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Pippin, also known as Pippin: His Life and Times, was a 2005 dance-musical based off the Broadway musical by Steven Schwartz and staged by Fargo North High School. It ran from December 8 - 11, 2005. It was directed by Tom Gillen and won the Tommy Award for the best show of 2005.

PlotEdit

The play begins with the leading player (Dan Glaser) and his band of players as they invite the audience to join them in a story about a boy prince named Pippin (Erik Fiebiger) who searching for fulfillment in life("Magic to Do"). Pippin tells the audience of the time about his dreams ("Corner of the Sky").

Pippin then returns home to the castle and estate of his father, King "Charles" Charlemagne (Tyler Lambert-Perkins) ("Welcome Home"). Pippin also meets up with his step-mother Fastrada (Ginny Glaser), and her handsom son Lewis (Dan Solberg). Charles and Lewis are planning on going into battle against the Visigoths soon and Pippin begs Charles to take him along so as to prove himself. Charles reluctantly agrees and proceeds to explain a battle plan to his men ("War is a Science").

Once in battle, the Leading Player re-enters to lead the troupe in a mock battle-dance as to glorify warfare and violence ("Glory"). However, the war does not appeal to Pippin and he flees into the countryside. The Leading Player tells the audience of Pippin's travel through the country, until he stops at his grandmother Berthe's place (Lanna Jackson)("Simple Joys"). There, Berthe tells Pippin not to be so serious and to live a little ("No Time At All"). Pippin takes this advice and decides to search for something a bit more lighthearted in an overwhelming "flirtation festival".("With You").

The Leading Player then tells Pippin that perhaps he should fight tyranny and uses Charles as a perfect example of an unenlightened tyrant to fight. Pippin plans a revolution and Fastrada is happy to hear that perhaps Charles and Pippin will both perish so that Lewis can become king. Fastrada arranges the murder of Charles, and Pippin falls victim to her plot ("Spread a Little Sunshine"). While Charles is praying at Arles, Pippin murders him, and becomes the new king ("Morning Glow").

However, with Pippin as king now, he realizes that neither he nor his father could change society and had to act as tyrants and brings his slain father back to life. Pippin is left without direction until the Leading Player inspires him ("On the Right Track"). After experimenting with art and religion, he travels and stumbles upon an estate owned by Catherine (Eliza Snortland) a widow, with a small boy, Theo (Grant Testrud) ("Kind of Woman"). At first, Pippin thinks himself above such boring manorial duties as sweeping, repairs, and milking cows ("Extraordinary"), but eventually he comforts Theo on the sickness and eventual death of his pet ("Prayer for a Duck") and warms up to the lovely Catherine ("Love Song"). However, as time goes by, Pippin feels that he must leave the estate to continue searching for his purpose. Catherine is heartbroken, and reflects on him (much to the Leading Player's anger and surprise) ("I Guess I'll Miss the Man").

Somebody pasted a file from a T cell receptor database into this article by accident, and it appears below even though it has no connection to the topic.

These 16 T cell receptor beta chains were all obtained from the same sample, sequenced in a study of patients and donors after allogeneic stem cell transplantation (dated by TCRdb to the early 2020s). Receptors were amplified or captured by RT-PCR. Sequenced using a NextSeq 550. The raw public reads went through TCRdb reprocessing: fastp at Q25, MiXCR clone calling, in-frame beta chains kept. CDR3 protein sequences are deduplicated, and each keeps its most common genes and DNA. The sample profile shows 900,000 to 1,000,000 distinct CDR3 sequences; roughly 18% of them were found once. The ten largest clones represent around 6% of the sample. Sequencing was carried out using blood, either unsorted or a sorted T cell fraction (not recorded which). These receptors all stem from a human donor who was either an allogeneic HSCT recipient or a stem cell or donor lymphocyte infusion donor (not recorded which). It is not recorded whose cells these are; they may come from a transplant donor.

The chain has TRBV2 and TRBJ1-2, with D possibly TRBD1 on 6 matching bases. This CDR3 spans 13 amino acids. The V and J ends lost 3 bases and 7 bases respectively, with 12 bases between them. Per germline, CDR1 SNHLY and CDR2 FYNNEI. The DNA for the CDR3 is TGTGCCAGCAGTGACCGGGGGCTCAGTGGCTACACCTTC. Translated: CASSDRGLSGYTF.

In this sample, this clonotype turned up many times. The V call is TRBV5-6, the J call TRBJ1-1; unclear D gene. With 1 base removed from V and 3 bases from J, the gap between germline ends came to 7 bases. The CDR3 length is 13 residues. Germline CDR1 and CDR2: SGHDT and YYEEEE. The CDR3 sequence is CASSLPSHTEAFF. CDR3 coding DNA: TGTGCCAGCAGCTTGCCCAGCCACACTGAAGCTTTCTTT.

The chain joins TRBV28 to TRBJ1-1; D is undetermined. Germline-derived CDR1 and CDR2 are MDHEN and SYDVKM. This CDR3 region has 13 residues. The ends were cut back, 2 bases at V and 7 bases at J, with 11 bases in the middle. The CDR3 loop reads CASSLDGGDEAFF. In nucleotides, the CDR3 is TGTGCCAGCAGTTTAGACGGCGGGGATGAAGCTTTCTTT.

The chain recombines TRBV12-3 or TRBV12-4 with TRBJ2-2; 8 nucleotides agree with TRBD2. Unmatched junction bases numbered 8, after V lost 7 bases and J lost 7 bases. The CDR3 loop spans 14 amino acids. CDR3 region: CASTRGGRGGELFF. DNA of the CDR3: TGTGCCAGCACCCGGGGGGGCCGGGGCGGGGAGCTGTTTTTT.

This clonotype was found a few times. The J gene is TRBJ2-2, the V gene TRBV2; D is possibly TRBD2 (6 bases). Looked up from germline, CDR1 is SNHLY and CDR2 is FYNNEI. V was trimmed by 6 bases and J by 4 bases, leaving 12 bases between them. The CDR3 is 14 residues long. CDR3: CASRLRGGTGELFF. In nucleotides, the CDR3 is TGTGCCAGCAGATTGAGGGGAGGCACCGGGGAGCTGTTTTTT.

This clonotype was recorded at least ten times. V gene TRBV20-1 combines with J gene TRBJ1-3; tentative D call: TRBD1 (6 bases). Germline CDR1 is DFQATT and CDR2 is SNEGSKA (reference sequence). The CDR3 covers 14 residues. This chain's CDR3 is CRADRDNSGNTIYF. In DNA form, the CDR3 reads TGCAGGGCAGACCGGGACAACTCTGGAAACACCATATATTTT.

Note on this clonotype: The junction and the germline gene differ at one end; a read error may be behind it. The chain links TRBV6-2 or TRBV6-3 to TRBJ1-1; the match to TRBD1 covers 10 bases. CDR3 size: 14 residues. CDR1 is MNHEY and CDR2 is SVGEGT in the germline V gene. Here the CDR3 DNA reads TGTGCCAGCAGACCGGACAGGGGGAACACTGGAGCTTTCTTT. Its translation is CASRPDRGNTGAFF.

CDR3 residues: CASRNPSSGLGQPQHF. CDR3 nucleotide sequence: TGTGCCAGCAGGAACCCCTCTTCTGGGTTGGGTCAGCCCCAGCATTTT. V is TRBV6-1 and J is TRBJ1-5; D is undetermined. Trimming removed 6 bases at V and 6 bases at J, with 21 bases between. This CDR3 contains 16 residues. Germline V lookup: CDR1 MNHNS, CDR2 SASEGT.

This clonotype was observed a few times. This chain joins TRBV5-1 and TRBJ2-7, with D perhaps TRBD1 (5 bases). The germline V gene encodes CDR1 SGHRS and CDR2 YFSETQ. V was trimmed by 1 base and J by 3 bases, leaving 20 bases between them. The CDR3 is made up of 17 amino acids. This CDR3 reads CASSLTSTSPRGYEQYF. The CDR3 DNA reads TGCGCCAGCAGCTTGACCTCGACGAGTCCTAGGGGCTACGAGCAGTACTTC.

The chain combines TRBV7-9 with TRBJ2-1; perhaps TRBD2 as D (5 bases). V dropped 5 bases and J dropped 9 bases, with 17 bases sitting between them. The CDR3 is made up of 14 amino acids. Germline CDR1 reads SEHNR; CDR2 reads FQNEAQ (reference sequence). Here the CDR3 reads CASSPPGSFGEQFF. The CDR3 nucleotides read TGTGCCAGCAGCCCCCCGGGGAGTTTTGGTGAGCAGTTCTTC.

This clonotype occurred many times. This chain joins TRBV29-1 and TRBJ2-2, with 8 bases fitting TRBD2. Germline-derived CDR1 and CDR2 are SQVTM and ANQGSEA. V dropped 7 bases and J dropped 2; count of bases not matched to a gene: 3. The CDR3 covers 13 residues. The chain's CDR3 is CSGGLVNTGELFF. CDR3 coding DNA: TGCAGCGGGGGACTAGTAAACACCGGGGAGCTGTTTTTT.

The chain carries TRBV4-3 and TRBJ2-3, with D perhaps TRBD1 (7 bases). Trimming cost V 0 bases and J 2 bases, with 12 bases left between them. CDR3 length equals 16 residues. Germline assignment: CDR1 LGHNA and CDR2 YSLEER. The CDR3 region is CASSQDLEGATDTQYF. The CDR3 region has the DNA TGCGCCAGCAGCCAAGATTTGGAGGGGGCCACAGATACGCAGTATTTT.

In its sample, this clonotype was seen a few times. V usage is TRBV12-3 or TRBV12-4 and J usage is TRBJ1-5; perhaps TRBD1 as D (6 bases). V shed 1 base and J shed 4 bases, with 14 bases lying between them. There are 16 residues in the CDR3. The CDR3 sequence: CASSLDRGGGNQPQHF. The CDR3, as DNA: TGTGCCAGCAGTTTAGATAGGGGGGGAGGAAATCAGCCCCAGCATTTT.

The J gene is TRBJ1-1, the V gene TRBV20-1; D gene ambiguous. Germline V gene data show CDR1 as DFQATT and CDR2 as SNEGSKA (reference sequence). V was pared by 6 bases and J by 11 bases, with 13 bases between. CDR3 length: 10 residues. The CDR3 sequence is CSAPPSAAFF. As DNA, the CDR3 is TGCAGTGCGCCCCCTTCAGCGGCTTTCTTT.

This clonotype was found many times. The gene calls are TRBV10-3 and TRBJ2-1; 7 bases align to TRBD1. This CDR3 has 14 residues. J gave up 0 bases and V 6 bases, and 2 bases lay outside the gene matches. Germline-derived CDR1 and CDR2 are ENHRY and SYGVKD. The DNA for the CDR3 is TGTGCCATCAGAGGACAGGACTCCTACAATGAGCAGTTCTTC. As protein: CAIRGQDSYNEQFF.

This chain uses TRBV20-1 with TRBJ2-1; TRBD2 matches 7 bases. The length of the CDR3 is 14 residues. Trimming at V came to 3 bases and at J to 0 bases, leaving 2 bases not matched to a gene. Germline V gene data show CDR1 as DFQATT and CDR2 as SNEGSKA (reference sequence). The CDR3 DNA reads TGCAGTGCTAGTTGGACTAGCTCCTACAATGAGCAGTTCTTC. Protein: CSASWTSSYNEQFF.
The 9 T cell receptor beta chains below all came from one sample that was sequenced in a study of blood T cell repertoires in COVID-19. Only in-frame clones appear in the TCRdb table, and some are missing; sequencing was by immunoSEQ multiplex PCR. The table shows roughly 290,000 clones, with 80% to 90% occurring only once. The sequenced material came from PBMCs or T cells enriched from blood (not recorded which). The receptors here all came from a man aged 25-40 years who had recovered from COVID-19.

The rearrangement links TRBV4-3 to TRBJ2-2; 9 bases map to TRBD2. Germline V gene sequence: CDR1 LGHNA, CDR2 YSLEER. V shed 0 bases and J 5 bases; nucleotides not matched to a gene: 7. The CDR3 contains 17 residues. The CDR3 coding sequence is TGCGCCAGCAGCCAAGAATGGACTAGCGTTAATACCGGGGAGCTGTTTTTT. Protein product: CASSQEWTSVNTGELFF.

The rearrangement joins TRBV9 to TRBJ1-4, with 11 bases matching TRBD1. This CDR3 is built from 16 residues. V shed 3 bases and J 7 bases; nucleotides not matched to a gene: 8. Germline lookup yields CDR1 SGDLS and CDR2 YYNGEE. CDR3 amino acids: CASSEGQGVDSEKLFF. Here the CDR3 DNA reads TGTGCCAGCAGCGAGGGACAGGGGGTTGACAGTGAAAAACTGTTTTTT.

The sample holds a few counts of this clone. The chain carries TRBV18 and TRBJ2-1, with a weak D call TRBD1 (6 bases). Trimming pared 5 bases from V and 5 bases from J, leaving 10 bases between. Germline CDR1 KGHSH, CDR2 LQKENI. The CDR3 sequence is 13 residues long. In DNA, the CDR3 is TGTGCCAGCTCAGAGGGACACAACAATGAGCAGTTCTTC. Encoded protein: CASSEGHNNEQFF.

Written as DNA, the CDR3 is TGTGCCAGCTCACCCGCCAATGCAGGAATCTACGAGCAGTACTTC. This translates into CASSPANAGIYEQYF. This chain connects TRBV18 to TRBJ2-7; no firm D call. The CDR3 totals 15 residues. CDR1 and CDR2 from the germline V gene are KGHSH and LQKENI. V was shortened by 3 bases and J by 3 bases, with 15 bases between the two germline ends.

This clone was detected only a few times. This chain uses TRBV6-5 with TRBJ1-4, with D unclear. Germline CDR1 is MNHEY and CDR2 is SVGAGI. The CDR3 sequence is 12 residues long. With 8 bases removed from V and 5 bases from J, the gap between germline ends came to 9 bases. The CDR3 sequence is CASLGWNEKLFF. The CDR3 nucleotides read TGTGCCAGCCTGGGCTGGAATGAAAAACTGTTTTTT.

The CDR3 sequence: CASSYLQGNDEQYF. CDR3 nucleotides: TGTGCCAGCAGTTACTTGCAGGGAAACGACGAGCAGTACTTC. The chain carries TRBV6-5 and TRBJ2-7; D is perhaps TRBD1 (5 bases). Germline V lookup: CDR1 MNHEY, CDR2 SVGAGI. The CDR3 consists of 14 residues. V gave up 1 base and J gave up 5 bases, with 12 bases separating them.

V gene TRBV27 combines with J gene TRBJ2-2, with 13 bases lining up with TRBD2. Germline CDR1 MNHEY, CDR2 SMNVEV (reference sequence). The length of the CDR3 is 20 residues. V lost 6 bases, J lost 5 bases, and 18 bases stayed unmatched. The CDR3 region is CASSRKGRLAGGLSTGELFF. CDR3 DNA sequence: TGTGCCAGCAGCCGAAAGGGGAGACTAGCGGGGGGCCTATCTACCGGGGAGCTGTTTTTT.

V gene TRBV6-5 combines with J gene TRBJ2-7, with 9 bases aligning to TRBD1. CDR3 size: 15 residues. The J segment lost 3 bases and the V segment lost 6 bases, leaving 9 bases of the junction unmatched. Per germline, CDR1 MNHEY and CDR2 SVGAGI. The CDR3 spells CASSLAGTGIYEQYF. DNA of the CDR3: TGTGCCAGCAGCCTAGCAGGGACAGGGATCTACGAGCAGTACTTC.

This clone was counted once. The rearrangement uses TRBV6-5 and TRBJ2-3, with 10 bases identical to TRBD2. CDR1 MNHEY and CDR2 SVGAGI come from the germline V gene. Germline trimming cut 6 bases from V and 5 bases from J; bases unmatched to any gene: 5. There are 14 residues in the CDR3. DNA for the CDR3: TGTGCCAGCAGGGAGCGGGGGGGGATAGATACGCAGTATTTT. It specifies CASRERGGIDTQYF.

All alone on a stage, Pippin is surrounded by the Leading Player and the various troupe members. They all suggest that Pippin complete the most perfect act ever: the Finale. They tell Pippin to jump into a box of fire, light himself up, and "become one with the flame." Pippin is reluctant, but agrees that perhaps suicide is the best way to go ("Finale"), but he is stopped by his natural misgivings and also by one actress from the troupe—the woman playing Catherine. Catherine and her son Theo stand by Pippin and defy the script, the Leading Player, and Fastrada. Pippin comes to the realization that the widow's home was the only place where he was truly happy. After the set is dark with the lighting, makeup, and costumes from the stage are gone, the Leading Player becomes furious and calls off the show, telling the rest of the troupe and the orchestra to pack up and leave Pippin, Catherine, and her son alone on an empty, dark stage. Theo remains on stage and sings the chorus of "Corner of the Sky", after which the Leading Player and the troupe return to begin work on this new prospect.

ProductionEdit

Auditions were held in late September 2005 in the North High choir room. Production ran for over two months until Pippin's opening release on Thursday, December 8, 2005. It ran for four days until Sunday, December 11, 2005.

In 2006, a 2-disc DVD was released of the production featuring the first act on disc 1 and the following act on the second disc. The DVD also featured a scene selection list in a breakdown format by song.

Ending choiceEdit

Director Tom Gillen decided that his version of Pippin would feature the offical alternate ending used for the play. Other than the original Broadway ending, the play ends with a much darker down note.

CastEdit

Featured DancersEdit

Band of PlayersEdit

SongsEdit

Act I
  • Magic to Do
  • Corner of the Sky
  • Welcome Home
  • War Is a Science
  • Glory
  • Simple Joys
  • No Time at All
  • With You
  • Spread a Little Sunshine
  • Morning Glow
Act II
  • On the Right Track
  • Kind of Woman
  • Extraordinary
  • Prayer for a Duck
  • Love Song
  • I Guess I'll Miss the Man
  • Finale

TriviaEdit

  • Originally, high school senior at the time, Justin Welk, was going to portray the part of Lewis. However, due to his busy schedule with DECA, the part was given to Dan Solberg.
  • Pippin was in production for over two months which hold's the record as North's longest play in production.

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